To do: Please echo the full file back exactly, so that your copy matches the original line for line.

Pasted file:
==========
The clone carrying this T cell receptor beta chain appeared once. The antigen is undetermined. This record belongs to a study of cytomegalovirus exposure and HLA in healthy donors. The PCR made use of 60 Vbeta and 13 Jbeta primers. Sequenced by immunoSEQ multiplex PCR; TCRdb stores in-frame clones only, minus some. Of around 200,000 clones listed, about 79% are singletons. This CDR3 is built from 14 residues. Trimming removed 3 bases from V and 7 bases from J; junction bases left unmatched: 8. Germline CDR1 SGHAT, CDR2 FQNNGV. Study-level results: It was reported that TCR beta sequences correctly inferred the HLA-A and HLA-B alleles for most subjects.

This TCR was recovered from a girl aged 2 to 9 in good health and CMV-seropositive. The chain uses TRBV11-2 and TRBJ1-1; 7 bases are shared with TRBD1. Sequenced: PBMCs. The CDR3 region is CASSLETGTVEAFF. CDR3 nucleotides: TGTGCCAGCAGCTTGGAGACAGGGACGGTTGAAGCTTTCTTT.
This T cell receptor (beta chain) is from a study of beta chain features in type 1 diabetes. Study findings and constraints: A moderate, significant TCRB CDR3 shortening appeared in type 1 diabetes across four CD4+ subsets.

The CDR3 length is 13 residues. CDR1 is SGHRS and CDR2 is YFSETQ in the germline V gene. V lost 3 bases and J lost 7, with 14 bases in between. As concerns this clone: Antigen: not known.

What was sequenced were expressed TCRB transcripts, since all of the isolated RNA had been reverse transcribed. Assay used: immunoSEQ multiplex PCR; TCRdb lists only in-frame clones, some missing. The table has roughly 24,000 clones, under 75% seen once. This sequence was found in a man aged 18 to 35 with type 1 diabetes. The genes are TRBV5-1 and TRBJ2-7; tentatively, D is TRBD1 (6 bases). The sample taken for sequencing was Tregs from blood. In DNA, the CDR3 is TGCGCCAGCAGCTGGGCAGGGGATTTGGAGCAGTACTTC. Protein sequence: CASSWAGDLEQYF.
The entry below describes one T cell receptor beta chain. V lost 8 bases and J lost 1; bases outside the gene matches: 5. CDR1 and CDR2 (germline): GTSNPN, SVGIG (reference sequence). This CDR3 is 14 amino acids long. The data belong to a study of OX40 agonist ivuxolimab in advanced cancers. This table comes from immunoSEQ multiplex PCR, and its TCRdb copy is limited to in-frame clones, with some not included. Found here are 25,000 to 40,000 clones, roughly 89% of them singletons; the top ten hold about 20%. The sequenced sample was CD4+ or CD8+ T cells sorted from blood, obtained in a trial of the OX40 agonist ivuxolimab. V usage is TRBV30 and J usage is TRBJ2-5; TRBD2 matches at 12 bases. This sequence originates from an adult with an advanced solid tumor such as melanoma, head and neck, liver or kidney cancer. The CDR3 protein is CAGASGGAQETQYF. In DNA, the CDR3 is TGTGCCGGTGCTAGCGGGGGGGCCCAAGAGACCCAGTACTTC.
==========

The clone carrying this T cell receptor beta chain appeared once. The antigen is undetermined. This record belongs to a study of cytomegalovirus exposure and HLA in healthy donors. The PCR made use of 60 Vbeta and 13 Jbeta primers. Sequenced by immunoSEQ multiplex PCR; TCRdb stores in-frame clones only, minus some. Of around 200,000 clones listed, about 79% are singletons. This CDR3 is built from 14 residues. Trimming removed 3 bases from V and 7 bases from J; junction bases left unmatched: 8. Germline CDR1 SGHAT, CDR2 FQNNGV. Study-level results: It was reported that TCR beta sequences correctly inferred the HLA-A and HLA-B alleles for most subjects.

This TCR was recovered from a girl aged 2 to 9 in good health and CMV-seropositive. The chain uses TRBV11-2 and TRBJ1-1; 7 bases are shared with TRBD1. Sequenced: PBMCs. The CDR3 region is CASSLETGTVEAFF. CDR3 nucleotides: TGTGCCAGCAGCTTGGAGACAGGGACGGTTGAAGCTTTCTTT.
This T cell receptor (beta chain) is from a study of beta chain features in type 1 diabetes. Study findings and constraints: A moderate, significant TCRB CDR3 shortening appeared in type 1 diabetes across four CD4+ subsets.

The CDR3 length is 13 residues. CDR1 is SGHRS and CDR2 is YFSETQ in the germline V gene. V lost 3 bases and J lost 7, with 14 bases in between. As concerns this clone: Antigen: not known.

What was sequenced were expressed TCRB transcripts, since all of the isolated RNA had been reverse transcribed. Assay used: immunoSEQ multiplex PCR; TCRdb lists only in-frame clones, some missing. The table has roughly 24,000 clones, under 75% seen once. This sequence was found in a man aged 18 to 35 with type 1 diabetes. The genes are TRBV5-1 and TRBJ2-7; tentatively, D is TRBD1 (6 bases). The sample taken for sequencing was Tregs from blood. In DNA, the CDR3 is TGCGCCAGCAGCTGGGCAGGGGATTTGGAGCAGTACTTC. Protein sequence: CASSWAGDLEQYF.
The entry below describes one T cell receptor beta chain. V lost 8 bases and J lost 1; bases outside the gene matches: 5. CDR1 and CDR2 (germline): GTSNPN, SVGIG (reference sequence). This CDR3 is 14 amino acids long. The data belong to a study of OX40 agonist ivuxolimab in advanced cancers. This table comes from immunoSEQ multiplex PCR, and its TCRdb copy is limited to in-frame clones, with some not included. Found here are 25,000 to 40,000 clones, roughly 89% of them singletons; the top ten hold about 20%. The sequenced sample was CD4+ or CD8+ T cells sorted from blood, obtained in a trial of the OX40 agonist ivuxolimab. V usage is TRBV30 and J usage is TRBJ2-5; TRBD2 matches at 12 bases. This sequence originates from an adult with an advanced solid tumor such as melanoma, head and neck, liver or kidney cancer. The CDR3 protein is CAGASGGAQETQYF. In DNA, the CDR3 is TGTGCCGGTGCTAGCGGGGGGGCCCAAGAGACCCAGTACTTC.